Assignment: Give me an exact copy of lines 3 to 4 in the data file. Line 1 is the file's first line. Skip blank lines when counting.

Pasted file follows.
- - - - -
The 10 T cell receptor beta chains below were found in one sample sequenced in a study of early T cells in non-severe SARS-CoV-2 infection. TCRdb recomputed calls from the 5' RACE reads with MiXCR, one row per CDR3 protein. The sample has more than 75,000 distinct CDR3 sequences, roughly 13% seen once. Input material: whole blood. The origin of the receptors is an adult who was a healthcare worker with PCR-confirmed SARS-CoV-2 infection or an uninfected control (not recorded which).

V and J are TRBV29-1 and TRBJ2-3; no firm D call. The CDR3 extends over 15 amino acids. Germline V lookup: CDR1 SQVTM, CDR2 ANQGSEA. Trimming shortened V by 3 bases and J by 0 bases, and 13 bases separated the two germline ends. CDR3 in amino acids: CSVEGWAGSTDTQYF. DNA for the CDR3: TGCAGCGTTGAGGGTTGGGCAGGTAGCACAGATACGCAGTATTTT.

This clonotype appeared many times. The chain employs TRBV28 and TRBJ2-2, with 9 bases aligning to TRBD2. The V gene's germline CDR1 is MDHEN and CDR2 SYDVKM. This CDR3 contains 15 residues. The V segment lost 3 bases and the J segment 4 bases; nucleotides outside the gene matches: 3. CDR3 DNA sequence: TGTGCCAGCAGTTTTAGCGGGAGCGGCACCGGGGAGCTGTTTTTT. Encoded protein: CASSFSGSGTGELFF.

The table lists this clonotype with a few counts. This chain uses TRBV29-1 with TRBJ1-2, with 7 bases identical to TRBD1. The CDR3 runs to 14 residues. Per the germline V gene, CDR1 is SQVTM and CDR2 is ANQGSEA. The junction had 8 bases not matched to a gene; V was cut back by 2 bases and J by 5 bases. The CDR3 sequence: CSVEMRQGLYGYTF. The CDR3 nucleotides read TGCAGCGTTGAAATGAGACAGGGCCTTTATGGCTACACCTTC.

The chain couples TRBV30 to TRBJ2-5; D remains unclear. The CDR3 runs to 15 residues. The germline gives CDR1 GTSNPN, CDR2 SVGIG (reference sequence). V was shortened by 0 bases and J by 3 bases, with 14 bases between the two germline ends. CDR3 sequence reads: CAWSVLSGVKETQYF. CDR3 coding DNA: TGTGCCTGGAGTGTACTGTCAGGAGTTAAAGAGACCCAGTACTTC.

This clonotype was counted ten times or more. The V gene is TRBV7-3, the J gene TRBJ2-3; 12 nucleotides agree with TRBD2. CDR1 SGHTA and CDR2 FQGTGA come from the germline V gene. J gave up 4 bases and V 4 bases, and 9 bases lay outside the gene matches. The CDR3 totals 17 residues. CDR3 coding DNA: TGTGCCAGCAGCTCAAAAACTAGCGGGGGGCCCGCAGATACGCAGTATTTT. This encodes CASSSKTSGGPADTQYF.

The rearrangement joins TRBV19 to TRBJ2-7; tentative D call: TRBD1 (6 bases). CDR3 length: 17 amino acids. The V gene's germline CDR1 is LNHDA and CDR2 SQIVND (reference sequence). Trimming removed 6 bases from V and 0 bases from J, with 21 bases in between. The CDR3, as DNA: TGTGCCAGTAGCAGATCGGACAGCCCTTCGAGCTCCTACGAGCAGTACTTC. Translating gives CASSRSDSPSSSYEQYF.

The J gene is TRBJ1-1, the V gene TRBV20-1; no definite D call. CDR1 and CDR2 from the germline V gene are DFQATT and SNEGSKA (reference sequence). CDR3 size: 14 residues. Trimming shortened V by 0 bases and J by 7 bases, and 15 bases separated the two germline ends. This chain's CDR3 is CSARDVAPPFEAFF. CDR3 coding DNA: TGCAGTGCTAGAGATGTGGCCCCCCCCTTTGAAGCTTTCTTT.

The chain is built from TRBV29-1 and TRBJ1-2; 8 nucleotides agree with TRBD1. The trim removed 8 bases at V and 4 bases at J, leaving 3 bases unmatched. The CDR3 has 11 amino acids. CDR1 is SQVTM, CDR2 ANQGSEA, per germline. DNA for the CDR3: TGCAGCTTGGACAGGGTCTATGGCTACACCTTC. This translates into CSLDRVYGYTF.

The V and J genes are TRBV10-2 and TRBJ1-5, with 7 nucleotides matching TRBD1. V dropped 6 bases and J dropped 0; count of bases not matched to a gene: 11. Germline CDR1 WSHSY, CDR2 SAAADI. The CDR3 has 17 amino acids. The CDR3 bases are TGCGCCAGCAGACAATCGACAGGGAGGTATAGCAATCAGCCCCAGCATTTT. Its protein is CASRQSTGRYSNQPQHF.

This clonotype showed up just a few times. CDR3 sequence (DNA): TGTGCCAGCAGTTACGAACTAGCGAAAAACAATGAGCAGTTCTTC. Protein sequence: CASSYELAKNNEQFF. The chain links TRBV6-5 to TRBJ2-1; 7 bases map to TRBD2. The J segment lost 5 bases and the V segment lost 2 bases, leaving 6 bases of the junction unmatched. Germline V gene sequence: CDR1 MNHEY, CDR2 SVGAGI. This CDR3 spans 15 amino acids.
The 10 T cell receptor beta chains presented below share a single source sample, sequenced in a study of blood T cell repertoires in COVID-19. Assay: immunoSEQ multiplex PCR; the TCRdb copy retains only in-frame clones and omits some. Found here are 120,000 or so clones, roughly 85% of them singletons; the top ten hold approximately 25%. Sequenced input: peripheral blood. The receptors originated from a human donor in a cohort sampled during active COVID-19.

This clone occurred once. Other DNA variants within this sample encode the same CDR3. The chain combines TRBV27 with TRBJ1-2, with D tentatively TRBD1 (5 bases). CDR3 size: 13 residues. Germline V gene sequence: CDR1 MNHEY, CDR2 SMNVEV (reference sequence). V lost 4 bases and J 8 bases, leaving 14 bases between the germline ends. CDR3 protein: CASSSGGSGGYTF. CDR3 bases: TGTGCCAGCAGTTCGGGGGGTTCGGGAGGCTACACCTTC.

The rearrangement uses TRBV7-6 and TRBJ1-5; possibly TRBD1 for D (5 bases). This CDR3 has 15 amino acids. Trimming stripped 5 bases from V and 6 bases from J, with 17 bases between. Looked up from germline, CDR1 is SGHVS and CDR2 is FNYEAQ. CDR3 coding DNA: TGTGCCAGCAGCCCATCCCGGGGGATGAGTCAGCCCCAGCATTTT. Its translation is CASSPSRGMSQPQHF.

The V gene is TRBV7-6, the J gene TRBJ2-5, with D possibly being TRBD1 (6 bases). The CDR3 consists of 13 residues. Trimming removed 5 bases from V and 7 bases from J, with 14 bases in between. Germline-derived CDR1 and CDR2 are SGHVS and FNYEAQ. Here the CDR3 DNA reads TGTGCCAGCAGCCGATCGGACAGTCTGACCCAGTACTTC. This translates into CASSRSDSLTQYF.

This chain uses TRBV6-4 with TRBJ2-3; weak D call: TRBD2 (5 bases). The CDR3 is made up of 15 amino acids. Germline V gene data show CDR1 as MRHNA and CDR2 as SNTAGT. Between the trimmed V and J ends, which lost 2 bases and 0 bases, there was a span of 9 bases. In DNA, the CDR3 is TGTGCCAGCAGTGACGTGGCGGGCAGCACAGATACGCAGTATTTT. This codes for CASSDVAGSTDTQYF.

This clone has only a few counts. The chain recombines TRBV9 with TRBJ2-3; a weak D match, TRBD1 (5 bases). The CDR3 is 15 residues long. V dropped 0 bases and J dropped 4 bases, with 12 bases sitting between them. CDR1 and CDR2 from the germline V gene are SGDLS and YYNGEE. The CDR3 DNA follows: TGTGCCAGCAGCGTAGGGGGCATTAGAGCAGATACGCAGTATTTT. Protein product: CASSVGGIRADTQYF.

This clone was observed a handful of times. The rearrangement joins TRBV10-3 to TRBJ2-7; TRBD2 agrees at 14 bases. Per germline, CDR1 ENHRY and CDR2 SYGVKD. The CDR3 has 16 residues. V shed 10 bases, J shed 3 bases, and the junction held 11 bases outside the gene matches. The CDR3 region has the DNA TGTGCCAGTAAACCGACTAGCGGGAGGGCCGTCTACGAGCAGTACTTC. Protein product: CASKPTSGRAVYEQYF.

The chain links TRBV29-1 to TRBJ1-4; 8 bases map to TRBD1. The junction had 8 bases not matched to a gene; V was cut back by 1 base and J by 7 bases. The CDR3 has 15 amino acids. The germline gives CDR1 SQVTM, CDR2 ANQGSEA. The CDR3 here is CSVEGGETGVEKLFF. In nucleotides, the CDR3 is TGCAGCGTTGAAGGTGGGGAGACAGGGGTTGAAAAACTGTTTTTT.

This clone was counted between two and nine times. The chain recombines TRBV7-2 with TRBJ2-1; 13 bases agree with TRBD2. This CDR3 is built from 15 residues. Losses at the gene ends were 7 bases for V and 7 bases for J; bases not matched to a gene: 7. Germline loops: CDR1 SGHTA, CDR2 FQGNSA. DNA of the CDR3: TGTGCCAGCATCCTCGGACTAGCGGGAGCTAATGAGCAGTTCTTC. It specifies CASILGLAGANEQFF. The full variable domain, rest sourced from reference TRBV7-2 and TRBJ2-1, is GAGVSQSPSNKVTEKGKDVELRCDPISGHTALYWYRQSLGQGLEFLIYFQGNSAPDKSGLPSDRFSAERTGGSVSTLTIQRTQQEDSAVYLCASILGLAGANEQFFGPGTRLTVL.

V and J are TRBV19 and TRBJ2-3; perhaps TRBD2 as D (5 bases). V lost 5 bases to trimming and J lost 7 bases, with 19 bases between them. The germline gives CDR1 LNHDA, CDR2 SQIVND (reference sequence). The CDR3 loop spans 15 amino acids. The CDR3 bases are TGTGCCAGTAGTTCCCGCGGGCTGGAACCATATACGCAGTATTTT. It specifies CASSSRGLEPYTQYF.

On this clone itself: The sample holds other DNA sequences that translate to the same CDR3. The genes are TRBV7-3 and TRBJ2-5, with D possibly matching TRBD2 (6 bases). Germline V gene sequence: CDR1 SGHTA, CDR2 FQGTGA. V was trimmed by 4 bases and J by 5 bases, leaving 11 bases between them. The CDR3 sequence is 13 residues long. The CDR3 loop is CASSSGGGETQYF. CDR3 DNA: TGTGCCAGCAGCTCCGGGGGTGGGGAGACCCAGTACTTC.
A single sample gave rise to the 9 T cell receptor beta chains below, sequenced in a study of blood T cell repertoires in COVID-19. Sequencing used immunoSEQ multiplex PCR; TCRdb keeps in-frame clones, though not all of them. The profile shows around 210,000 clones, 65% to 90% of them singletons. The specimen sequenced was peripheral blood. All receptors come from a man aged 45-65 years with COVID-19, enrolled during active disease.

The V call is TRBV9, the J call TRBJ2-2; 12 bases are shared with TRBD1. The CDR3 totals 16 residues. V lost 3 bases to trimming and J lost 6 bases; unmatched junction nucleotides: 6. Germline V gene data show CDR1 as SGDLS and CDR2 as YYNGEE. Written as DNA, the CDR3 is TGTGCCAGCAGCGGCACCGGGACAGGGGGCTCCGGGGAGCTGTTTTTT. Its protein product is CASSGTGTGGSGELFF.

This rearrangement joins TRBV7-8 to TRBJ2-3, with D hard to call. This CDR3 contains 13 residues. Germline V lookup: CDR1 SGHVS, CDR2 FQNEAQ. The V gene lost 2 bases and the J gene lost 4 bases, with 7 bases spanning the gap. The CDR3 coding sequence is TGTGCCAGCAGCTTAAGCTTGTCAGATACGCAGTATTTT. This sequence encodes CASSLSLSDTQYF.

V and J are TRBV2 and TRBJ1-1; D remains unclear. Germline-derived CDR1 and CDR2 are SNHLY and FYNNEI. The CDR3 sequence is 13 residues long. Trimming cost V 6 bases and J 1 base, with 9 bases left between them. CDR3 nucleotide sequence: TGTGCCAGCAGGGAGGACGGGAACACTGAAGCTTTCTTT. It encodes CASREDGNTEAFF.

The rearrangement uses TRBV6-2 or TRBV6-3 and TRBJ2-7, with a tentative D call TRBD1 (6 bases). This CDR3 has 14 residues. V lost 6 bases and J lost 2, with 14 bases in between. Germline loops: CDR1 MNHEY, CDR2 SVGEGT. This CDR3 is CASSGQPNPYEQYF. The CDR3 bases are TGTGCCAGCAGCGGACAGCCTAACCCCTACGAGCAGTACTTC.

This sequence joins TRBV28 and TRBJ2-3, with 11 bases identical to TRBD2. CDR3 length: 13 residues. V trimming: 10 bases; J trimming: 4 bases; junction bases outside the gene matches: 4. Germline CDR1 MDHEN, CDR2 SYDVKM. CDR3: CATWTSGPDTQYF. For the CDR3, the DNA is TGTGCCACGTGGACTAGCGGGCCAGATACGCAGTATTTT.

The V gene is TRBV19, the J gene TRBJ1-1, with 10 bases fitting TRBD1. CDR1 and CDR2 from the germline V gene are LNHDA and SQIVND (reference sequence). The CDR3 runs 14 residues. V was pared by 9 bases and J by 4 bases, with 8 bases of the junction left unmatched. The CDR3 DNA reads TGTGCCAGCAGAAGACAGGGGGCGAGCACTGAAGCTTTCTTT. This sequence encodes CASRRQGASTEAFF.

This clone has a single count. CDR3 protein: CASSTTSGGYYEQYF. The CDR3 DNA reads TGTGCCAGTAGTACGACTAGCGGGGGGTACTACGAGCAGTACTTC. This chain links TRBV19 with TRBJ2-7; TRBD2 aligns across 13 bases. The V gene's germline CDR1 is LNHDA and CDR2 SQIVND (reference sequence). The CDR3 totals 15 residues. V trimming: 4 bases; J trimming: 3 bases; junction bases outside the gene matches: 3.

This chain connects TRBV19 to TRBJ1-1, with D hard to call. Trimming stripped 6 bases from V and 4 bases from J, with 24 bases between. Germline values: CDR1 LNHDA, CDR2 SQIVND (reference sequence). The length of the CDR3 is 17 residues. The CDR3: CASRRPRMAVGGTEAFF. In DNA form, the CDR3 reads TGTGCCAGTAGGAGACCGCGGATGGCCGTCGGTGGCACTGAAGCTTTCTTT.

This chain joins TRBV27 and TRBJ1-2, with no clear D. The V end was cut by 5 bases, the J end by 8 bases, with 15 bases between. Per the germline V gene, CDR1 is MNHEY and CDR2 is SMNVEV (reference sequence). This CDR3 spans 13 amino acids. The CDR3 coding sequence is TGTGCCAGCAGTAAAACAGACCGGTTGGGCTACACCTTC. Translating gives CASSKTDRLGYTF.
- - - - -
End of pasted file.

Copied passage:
This clonotype appeared many times. The chain employs TRBV28 and TRBJ2-2, with 9 bases aligning to TRBD2. The V gene's germline CDR1 is MDHEN and CDR2 SYDVKM. This CDR3 contains 15 residues. The V segment lost 3 bases and the J segment 4 bases; nucleotides outside the gene matches: 3. CDR3 DNA sequence: TGTGCCAGCAGTTTTAGCGGGAGCGGCACCGGGGAGCTGTTTTTT. Encoded protein: CASSFSGSGTGELFF.

The table lists this clonotype with a few counts. This chain uses TRBV29-1 with TRBJ1-2, with 7 bases identical to TRBD1. The CDR3 runs to 14 residues. Per the germline V gene, CDR1 is SQVTM and CDR2 is ANQGSEA. The junction had 8 bases not matched to a gene; V was cut back by 2 bases and J by 5 bases. The CDR3 sequence: CSVEMRQGLYGYTF. The CDR3 nucleotides read TGCAGCGTTGAAATGAGACAGGGCCTTTATGGCTACACCTTC.